Although the initiation, development and control of biofilms has been an area of experimental investigation for more than three decades, the role of extra‐cellular polymeric substance (EPS) has not been well studied.
We present a mathematical description of the EPS matrix to study the development of heterogeneous biofilm morphology. In developing the model, we assume that the biofilm is a biological gel composed of EPS and water. The bacteria are enmeshed in the network and are the producers of the polymer. In response to external conditions, gels absorb or expel solvent causing swelling or contraction due to osmotic pressure gradients. The physical morphology of the biofilm depends on the temperature, solvent composition, pH and ionic concentrations through osmotic pressure. This gives a physically based mechanism for the redistribution of biomass within the biofilm.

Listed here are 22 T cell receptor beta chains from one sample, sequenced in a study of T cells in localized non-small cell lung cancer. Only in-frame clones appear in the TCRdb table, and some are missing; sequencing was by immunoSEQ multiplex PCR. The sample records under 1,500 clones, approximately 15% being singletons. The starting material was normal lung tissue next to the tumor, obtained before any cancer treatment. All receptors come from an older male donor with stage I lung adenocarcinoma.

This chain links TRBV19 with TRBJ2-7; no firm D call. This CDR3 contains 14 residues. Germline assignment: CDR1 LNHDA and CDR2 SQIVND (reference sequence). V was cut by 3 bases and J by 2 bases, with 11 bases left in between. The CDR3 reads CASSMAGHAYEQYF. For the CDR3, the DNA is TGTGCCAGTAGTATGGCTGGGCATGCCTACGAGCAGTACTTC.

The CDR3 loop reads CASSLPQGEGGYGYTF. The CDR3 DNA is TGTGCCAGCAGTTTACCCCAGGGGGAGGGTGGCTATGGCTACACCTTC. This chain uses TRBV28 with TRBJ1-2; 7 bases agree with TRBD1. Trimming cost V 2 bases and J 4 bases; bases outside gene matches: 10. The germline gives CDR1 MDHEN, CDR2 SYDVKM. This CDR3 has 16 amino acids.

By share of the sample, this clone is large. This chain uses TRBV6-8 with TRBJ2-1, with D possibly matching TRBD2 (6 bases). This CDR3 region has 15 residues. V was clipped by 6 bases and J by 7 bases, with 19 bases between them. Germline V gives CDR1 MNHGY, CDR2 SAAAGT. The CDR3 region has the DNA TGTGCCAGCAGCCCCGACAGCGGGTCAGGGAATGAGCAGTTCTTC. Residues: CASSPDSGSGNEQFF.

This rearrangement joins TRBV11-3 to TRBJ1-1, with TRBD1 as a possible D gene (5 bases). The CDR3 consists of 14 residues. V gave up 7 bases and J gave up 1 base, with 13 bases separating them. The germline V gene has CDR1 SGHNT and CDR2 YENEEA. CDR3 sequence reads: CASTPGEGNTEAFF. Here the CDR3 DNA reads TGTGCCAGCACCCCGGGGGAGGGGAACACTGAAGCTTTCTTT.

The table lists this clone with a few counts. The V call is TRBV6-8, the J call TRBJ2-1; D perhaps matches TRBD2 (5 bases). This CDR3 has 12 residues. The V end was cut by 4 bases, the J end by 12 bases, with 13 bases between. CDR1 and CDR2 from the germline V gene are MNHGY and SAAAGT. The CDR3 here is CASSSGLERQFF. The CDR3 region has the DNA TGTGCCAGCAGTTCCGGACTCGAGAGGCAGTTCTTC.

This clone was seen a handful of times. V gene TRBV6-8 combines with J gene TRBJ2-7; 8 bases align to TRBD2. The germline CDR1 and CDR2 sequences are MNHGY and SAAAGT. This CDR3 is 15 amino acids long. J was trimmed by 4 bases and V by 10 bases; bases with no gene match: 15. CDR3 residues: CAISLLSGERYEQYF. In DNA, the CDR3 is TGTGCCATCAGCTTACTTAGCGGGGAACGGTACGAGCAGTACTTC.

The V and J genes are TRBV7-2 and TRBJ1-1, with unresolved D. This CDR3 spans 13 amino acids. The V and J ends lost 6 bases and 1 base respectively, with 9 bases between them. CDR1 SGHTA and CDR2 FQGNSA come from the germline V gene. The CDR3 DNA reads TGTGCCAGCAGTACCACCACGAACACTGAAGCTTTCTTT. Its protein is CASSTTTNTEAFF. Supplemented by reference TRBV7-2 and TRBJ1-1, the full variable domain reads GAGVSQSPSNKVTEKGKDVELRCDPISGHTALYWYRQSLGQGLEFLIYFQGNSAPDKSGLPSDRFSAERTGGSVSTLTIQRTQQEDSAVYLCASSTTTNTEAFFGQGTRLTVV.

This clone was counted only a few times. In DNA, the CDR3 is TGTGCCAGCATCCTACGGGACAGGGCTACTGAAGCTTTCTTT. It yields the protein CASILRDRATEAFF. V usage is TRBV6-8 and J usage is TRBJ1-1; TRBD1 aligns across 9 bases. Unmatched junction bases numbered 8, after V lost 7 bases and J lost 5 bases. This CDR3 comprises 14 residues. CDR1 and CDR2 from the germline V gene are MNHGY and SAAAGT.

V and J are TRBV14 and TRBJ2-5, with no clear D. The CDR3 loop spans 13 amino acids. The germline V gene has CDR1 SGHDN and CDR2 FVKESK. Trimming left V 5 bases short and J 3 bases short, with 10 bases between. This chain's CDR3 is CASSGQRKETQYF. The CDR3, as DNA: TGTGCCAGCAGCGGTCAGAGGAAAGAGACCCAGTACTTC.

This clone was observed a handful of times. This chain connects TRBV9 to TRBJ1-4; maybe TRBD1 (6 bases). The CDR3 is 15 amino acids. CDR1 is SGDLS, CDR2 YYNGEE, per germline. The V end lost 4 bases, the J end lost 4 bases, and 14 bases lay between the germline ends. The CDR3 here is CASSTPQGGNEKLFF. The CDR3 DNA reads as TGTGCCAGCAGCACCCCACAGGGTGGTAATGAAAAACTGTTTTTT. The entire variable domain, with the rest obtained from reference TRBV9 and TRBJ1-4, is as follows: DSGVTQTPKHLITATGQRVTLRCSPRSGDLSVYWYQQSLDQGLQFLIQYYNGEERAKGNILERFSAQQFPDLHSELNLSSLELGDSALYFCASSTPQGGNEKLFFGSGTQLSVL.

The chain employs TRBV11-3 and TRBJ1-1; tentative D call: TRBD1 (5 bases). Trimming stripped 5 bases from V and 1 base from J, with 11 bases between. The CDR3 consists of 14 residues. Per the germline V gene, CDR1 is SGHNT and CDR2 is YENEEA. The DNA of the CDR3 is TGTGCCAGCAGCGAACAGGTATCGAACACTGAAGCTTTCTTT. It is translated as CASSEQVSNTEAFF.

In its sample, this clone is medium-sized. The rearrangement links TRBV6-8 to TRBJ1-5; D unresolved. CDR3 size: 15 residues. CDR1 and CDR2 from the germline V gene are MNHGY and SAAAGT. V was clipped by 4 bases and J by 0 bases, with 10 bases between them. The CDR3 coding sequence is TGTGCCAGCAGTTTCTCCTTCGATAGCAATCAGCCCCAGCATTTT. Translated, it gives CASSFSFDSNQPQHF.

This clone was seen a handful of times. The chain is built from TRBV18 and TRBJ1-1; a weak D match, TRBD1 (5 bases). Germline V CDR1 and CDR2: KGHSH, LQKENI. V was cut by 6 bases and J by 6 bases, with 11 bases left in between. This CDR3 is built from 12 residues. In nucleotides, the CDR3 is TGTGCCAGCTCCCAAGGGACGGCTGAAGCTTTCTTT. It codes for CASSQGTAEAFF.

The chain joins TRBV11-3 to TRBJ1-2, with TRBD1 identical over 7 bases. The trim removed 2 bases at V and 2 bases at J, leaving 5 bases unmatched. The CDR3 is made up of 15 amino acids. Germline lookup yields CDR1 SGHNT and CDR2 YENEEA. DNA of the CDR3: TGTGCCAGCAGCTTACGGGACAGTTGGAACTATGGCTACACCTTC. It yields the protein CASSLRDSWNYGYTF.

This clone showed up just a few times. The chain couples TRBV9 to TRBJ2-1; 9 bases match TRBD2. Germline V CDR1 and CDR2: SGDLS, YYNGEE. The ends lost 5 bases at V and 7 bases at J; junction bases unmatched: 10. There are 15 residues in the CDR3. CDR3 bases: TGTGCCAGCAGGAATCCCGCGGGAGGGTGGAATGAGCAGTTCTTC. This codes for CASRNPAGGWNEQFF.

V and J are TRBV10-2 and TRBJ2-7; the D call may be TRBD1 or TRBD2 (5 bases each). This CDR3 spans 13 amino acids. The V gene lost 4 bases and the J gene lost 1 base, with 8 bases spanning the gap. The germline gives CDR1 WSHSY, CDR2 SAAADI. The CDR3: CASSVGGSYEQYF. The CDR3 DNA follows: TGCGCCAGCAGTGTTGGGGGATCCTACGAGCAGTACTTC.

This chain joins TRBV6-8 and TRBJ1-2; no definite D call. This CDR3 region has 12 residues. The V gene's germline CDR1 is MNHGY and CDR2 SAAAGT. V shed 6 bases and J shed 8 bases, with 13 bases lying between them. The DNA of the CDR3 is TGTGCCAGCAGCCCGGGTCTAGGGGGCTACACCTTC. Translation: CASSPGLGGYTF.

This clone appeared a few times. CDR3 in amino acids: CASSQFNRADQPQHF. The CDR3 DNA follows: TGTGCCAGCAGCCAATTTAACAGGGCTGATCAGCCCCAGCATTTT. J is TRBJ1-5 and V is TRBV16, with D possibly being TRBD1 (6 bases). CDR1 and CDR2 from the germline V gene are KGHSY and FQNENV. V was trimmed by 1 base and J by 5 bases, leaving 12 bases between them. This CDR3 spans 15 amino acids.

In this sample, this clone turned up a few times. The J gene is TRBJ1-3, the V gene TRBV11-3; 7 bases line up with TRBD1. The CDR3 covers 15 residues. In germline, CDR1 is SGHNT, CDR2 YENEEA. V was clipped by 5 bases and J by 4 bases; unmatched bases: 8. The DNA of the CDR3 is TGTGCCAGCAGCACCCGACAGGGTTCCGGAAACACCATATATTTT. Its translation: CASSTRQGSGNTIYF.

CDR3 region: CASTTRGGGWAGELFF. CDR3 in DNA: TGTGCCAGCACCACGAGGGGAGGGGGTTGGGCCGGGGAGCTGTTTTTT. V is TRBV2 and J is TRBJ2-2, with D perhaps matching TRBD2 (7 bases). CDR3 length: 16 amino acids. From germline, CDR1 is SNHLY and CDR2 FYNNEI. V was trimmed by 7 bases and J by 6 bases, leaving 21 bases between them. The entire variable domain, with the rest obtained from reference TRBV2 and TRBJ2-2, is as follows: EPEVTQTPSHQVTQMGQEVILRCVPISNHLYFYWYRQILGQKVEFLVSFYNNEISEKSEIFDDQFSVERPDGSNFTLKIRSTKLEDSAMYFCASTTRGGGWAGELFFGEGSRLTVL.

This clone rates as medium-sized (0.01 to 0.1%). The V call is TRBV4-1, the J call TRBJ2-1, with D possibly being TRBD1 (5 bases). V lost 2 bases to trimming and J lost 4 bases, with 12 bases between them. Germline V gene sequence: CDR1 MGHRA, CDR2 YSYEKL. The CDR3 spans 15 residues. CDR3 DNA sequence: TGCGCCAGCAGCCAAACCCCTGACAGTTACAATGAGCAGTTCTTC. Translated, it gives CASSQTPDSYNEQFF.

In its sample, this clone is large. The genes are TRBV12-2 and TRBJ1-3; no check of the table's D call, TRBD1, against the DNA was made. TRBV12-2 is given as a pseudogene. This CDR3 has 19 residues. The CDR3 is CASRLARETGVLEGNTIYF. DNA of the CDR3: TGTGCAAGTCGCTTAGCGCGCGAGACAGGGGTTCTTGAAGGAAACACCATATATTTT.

Analysis of a reduced model indicates that biomass redistribution, through the mechanism of swelling, may induce the formation of isolated towers or mushroom clusters by spatial variation in EPS production which leads to gradients in osmotic pressure.